2. The primary concern of the electorate is the provision and satisfaction of basic needs. Intellectual discussions that do not translate into basic needs being satisfied are useless to the electorate. People will only start taking a third force seriously when the third force shows itself as being sensitive to satisfying their needs.
  3. Influence has nothing to do with the position you occupy. The presidency is just one position and, in many ways, the president is just a figurehead of a political movement controlled by so many others. As a matter of fact, it can be argued that the principal actors in the Nigerian political arena do not currently occupy any political office. A view of influence solely through the lens of a particular office is a myopic one.

IS THERE ANY HOPE FOR A THIRD FORCE IN 2023?

The answer to this is highly dependent on the willingness of individuals to pursue a common goal: creating a system that maximises the natural and Human Resources available in Nigeria to ensure proper societal development. In doing this, unity of purpose cannot be overemphasized. The electorate needs to know that there is an alternative to what is currently available and this knowledge should be exerted through action rather than word-based manifestos. The tone for 2023 should be set now. There is currently a great disconnect between the elected officials and the electorate. This is a gap that can be filled by the ‘third force’ if it is recognized as such. Let a team set up by the third force start fulfilling campaign promises that are left unfulfilled by the ruling parties. The advantage of a highly cerebral, private sector oriented, innovation driven and idealistic third force is their link with major players in domestic and international socio-economic investment including multi-national corporations and international organisations. This is seen in the global shift towards a Public, private partnership (PPP). These connections can be used to generate the necessary financial and human resource capacity to significantly impact neglected areas of the socio-economic space. They can also work with religious organizations, traditional rulers, educational institutions and other members of civil society.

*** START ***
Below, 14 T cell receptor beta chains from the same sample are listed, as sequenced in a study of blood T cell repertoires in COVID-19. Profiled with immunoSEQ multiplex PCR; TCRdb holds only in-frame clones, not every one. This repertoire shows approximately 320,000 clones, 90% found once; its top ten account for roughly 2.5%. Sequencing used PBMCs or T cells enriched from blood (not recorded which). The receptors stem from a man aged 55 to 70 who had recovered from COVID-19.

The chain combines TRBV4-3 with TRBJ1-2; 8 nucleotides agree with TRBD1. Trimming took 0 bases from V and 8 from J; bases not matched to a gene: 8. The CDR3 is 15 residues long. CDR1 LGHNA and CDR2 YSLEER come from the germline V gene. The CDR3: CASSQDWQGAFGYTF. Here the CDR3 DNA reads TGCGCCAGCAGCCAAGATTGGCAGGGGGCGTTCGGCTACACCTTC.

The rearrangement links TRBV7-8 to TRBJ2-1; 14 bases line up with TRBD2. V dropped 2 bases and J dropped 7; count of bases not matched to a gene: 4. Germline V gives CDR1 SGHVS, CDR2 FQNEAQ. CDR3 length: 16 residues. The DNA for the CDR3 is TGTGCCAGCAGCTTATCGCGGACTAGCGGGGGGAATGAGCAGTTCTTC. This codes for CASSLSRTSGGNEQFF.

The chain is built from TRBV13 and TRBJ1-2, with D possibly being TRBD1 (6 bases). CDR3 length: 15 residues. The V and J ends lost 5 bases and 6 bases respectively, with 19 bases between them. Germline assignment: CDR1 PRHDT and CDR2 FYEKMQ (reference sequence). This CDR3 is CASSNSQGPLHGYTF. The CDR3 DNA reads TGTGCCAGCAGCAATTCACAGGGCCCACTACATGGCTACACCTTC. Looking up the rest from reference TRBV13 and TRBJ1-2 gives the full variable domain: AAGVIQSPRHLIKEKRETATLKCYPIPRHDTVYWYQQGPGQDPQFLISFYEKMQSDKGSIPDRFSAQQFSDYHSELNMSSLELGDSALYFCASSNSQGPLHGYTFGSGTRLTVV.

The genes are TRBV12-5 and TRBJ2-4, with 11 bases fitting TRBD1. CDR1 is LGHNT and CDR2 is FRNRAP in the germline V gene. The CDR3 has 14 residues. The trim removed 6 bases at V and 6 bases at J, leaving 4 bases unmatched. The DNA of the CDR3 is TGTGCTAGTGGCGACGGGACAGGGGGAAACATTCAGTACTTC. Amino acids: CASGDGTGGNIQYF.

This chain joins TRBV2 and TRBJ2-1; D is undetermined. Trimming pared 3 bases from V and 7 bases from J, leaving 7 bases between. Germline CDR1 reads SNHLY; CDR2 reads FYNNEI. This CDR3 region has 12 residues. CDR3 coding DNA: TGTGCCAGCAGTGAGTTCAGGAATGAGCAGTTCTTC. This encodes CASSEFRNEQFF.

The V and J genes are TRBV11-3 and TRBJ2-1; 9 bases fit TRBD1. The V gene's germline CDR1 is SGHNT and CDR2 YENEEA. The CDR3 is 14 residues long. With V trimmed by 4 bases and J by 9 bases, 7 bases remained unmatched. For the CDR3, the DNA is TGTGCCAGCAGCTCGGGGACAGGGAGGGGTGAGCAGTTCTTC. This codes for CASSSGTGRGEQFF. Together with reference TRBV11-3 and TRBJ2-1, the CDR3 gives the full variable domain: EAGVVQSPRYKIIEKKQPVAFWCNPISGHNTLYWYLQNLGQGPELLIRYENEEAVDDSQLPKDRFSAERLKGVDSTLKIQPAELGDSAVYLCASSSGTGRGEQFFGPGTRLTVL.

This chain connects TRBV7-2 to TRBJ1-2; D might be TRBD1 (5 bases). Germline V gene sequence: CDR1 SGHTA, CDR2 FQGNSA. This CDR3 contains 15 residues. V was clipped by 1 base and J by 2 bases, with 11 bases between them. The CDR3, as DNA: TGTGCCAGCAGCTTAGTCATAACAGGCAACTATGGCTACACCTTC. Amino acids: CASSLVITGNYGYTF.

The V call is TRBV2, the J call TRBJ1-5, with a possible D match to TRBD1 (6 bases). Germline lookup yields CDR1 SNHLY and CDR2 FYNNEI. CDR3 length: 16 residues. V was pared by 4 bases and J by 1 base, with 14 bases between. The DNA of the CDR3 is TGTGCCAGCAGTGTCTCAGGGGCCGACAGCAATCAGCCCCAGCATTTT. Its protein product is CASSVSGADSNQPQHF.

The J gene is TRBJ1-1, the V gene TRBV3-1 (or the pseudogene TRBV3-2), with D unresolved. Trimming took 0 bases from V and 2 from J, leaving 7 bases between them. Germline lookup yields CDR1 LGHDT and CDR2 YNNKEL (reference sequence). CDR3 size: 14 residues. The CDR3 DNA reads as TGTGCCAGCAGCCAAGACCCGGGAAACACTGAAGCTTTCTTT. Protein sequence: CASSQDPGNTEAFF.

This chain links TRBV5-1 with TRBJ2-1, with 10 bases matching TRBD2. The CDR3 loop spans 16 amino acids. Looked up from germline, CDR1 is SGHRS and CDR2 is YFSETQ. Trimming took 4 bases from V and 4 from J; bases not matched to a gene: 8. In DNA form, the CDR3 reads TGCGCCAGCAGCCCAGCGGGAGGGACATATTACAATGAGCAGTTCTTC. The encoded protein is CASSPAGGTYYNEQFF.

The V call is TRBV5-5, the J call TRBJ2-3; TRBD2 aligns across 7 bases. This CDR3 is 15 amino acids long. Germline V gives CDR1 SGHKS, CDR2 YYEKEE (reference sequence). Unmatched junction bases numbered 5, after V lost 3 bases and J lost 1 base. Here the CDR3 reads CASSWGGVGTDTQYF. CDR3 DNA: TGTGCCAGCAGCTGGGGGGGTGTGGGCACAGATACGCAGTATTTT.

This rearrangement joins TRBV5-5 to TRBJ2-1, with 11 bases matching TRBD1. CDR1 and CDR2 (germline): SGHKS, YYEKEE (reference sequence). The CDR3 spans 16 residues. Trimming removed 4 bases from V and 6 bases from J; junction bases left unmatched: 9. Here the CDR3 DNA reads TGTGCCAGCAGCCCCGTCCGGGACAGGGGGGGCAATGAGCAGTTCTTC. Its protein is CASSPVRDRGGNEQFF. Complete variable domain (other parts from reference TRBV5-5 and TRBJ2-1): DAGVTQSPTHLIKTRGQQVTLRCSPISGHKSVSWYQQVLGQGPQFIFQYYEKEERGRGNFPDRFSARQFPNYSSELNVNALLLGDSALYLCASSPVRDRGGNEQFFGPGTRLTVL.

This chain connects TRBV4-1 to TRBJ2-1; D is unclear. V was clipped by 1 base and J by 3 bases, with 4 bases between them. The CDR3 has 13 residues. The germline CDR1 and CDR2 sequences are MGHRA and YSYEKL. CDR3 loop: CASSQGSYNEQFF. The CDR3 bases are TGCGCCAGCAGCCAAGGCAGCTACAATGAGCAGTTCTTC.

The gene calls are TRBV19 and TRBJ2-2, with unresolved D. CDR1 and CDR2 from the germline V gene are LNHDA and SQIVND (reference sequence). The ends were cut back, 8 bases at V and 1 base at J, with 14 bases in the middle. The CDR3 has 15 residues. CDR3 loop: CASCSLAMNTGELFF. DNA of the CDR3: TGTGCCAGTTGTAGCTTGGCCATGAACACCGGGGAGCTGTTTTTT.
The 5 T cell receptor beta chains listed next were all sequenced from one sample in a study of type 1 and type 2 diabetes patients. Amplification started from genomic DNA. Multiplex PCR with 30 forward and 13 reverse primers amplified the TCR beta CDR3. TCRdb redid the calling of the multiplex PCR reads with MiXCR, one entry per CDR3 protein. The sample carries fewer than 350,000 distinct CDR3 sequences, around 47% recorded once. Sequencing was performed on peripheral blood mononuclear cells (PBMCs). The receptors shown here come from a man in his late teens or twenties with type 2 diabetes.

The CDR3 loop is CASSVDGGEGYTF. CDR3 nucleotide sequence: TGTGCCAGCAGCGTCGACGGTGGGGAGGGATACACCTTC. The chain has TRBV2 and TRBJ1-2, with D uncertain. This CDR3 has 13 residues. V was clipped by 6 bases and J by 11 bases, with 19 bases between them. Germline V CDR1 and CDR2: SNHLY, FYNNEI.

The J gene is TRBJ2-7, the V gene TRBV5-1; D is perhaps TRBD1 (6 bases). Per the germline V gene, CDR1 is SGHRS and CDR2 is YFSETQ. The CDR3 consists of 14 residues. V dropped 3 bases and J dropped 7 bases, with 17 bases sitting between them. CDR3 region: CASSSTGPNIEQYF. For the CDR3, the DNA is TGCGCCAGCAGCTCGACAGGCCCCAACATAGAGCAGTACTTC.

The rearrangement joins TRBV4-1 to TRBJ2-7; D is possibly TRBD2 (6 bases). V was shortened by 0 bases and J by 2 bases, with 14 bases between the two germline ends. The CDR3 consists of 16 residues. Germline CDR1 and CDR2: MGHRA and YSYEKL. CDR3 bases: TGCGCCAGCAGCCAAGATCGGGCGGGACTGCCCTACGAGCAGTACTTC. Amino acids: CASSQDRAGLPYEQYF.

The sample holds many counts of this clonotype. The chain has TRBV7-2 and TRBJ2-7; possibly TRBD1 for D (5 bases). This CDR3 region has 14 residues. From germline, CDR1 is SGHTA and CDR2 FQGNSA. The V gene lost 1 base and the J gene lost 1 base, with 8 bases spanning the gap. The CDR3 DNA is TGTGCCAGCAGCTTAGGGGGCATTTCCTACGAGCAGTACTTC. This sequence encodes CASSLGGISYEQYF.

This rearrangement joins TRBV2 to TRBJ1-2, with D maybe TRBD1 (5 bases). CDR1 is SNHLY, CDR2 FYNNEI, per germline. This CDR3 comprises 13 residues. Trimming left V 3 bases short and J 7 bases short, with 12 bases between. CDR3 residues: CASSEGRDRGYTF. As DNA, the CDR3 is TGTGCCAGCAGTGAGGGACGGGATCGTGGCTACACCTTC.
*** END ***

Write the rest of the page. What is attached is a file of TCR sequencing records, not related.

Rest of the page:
Paradoxically, the best hope for a third force is in the expected ineptitude or nonchalance of the ruling parties towards the socio-economic problems crippling the electorate. In the absence of a radical change of approach, the ruling parties will likely do little to solve existing problems and will only attend to issues that safeguard their economic or political interests. Knowing this, the ‘third force’ should start putting strategies in place to ‘cover the field’ and present themselves to the people as problem solvers by actually solving problems. Target the most impoverished areas and start using available resources to not only help them with basic needs but empower them to make informed choices concerning their future. Representatives of the ‘third force’ should be represented across the six geo-political zones in Nigeria, sensitizing the electorate as to the importance of making the right electoral choices. Various ‘citizen empowerment’ measures should also be adopted and implemented, at least to the extent as can be afforded by the current socio-economic climate. This may not necessarily be sufficient to dislodge the current powers, but it makes sure that when elections are around the corner, there is a recognisable ‘third force’. At the moment, discontent with the state of affairs is fairly disjointed and incoherent and the ruling parties fully capitalize on this fact to ensure that every point in time, the electorate is forced to choose between ‘the devil and the deep blue sea’. The preeminent task of the ‘third force’ is to help the electorate see that they are not stuck with these choices. Whether this can be done in four years remains to be seen.

By Lekan Fife Ogunde